Research News

Climate-driven disease devastates seagrass health

Researchers find more seagrass wasting disease outbreaks

In an oceanic omen for climate change's intensifying effects, new research shows that seagrass suffers from a lesion-filled wasting disease through large swaths of intertidal meadows in the Pacific Northwest. The grasses' once vibrant root systems are deteriorating.

The research was published in the journal Frontiers in Marine Science.

"Not only are we seeing more seagrass wasting disease outbreaks, we're seeing a severe impact in the vital nutrient stores of these plants in the roots -- so they become compromised late in the growing season, setting them up for a harder winter," said co-lead author Olivia Graham at Cornell University.

Eelgrass normally thrives in the San Juan Islands, Washington, on the Salish Sea along the Canadian border. Graham describes the seagrass meadow environment as bountiful underwater rainforests, which clean the waters and support herring, salmon, perch, clams, mussels and oysters. Nearby, orca whales feast on Chinook salmon -- the largest of the Pacific salmon -- which live in these tidal grasslands.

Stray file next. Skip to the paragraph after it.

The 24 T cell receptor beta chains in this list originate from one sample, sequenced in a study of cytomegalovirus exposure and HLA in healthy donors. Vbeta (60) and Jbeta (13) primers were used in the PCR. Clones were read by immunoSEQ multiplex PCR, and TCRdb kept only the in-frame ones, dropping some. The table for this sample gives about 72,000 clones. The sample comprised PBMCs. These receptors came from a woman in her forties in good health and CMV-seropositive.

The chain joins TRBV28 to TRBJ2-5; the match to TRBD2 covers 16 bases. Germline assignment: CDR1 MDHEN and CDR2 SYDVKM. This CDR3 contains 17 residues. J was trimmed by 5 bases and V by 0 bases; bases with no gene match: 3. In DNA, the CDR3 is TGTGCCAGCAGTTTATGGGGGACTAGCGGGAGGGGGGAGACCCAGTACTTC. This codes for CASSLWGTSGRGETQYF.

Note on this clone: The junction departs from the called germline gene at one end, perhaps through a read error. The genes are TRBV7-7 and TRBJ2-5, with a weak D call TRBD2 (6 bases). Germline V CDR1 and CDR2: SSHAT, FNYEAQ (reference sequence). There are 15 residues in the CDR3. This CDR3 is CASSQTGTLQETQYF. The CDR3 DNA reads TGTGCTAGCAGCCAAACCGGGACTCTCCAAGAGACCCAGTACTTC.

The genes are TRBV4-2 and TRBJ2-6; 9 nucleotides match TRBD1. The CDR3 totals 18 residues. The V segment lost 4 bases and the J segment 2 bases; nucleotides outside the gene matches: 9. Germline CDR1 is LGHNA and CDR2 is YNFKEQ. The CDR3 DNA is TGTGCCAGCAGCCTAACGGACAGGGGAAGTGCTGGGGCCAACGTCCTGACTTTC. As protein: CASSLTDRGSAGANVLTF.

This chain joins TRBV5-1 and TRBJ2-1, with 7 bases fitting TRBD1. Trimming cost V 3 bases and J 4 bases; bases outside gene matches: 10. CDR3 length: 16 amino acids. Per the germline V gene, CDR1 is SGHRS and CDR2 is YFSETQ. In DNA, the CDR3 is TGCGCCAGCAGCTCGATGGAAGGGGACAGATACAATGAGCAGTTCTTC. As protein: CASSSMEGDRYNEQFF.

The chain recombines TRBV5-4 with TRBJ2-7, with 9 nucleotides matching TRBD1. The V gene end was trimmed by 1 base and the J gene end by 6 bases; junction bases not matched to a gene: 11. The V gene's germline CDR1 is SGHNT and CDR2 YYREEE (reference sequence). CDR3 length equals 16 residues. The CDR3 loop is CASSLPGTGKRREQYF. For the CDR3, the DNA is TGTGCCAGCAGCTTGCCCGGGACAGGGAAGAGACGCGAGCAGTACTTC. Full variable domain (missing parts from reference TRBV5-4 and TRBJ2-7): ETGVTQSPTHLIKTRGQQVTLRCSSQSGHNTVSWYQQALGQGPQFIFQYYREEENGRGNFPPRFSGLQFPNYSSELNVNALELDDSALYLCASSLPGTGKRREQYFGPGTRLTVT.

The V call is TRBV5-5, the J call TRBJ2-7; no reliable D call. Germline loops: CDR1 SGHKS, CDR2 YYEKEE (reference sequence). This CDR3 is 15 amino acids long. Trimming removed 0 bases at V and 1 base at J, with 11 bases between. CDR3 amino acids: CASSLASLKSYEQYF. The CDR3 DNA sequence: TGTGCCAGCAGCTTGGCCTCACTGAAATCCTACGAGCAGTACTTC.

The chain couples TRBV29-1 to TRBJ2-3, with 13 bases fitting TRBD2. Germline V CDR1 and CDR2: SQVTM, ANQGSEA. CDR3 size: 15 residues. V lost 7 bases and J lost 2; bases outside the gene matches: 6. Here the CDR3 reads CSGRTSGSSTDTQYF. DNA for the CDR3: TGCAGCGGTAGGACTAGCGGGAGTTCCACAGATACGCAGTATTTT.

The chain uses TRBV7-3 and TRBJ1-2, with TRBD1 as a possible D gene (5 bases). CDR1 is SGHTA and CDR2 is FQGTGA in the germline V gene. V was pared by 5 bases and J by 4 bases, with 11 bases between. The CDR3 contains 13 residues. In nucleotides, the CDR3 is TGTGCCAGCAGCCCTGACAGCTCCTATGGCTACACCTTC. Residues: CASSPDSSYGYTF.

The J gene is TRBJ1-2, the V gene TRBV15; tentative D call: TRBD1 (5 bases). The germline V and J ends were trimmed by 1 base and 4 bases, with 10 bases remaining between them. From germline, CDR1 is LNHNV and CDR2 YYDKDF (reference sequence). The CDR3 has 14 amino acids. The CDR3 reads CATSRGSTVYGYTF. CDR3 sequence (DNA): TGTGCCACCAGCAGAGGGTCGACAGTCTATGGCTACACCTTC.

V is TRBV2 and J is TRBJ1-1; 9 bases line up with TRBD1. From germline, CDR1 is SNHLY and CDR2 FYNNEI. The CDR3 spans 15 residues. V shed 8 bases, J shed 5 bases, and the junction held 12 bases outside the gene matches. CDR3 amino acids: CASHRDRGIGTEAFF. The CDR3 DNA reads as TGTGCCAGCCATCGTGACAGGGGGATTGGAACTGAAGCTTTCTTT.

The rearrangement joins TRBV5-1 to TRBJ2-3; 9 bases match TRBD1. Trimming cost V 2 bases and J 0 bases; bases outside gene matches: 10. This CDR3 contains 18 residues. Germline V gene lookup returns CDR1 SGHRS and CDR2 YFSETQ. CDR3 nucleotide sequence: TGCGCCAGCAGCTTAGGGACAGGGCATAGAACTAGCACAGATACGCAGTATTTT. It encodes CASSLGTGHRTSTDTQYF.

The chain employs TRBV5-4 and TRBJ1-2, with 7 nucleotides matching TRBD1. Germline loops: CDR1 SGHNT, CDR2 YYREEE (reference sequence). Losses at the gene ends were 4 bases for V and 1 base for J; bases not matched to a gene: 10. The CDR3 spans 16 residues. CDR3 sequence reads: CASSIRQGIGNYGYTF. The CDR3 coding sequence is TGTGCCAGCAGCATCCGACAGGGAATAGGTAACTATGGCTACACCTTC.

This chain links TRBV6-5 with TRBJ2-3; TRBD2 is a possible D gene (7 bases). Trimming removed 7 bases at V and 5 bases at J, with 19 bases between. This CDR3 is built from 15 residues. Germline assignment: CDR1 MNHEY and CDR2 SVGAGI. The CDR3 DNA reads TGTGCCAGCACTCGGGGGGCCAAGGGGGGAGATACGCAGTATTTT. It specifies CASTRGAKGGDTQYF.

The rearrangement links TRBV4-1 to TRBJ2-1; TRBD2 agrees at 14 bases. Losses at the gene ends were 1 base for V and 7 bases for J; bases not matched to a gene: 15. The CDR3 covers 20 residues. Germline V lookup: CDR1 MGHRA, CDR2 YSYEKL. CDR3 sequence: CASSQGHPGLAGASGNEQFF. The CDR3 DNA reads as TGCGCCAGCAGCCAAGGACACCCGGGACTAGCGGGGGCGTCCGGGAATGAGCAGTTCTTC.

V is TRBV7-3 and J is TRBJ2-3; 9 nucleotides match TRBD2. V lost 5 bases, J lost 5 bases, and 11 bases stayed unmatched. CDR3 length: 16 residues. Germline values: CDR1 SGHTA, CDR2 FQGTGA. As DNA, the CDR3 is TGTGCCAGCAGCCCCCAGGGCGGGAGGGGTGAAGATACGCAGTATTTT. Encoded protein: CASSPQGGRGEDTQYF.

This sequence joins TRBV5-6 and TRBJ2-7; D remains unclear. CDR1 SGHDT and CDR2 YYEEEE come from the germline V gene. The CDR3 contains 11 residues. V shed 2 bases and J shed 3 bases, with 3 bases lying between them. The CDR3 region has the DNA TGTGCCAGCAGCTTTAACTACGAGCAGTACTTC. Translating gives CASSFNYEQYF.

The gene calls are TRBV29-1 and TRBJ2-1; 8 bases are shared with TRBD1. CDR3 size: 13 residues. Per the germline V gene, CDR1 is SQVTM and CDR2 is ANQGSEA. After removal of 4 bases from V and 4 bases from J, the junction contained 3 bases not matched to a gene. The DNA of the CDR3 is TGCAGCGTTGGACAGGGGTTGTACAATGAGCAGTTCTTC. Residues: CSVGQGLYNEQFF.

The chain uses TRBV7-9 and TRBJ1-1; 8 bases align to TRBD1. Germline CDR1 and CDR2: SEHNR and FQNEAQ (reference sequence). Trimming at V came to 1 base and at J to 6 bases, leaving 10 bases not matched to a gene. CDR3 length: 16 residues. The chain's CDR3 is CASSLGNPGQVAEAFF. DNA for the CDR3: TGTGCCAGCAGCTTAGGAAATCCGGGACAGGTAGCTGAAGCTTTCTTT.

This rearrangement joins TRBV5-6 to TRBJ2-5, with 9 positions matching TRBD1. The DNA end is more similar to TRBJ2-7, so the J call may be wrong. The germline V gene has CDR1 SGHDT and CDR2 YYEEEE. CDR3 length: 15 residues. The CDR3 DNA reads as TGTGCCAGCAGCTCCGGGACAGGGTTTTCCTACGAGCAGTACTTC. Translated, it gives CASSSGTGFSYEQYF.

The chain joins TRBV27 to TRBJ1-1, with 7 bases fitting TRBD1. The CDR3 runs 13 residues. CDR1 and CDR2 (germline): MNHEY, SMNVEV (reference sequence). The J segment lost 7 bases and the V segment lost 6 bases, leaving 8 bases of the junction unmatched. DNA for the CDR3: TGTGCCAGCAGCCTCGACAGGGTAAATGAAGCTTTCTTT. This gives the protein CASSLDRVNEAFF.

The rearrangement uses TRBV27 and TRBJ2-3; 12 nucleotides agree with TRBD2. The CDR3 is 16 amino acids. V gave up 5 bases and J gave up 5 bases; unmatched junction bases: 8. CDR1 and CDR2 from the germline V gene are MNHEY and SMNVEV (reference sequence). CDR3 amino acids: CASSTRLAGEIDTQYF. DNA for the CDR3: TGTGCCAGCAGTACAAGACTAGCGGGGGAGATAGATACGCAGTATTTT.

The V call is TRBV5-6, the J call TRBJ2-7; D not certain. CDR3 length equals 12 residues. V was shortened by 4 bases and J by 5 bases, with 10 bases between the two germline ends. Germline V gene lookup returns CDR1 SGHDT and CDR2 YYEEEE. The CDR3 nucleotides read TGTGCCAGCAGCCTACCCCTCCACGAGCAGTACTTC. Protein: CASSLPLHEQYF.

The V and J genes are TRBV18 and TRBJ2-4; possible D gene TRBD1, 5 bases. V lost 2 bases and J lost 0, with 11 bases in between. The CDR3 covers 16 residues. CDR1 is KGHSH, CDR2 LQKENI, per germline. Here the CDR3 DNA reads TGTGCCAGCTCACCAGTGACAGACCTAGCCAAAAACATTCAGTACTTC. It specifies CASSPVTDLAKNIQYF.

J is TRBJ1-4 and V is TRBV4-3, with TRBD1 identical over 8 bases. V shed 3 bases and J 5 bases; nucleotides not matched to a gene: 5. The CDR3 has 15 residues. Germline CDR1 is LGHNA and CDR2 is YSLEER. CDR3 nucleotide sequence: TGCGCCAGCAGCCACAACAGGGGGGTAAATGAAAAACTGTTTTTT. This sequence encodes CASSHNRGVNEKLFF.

Seagrass wasting disease has been present for years, thanks to the warming waters of climate change. The paper confirms that below the muddy beds, the plant's roots are compromised.

The U.S. National Science Foundation-funded researchers marked hundreds of plants at low tide and followed the meadows’ fate over several weeks. This "mark and recapture" method showed that seagrass with disease lesions grew more slowly and produced less storage sugars than their healthy counterparts.

"This answers a long-standing question about whether this disease does actual damage," said senior author Drew Harvell at Cornell. "Unfortunately, it is a resounding 'yes.'"

Eelgrass plants spread vegetatively, Harvell said, noting that seagrass roots have huge systems where carbohydrates and sugars get manufactured and stored to expand their own lush networks.

"We learned that the lesioned plants had reduced starch reserves and grow more slowly, so now we can say that the wasting disease is even bigger than most thought -- and the harm goes well beyond the lesions," Harvell said.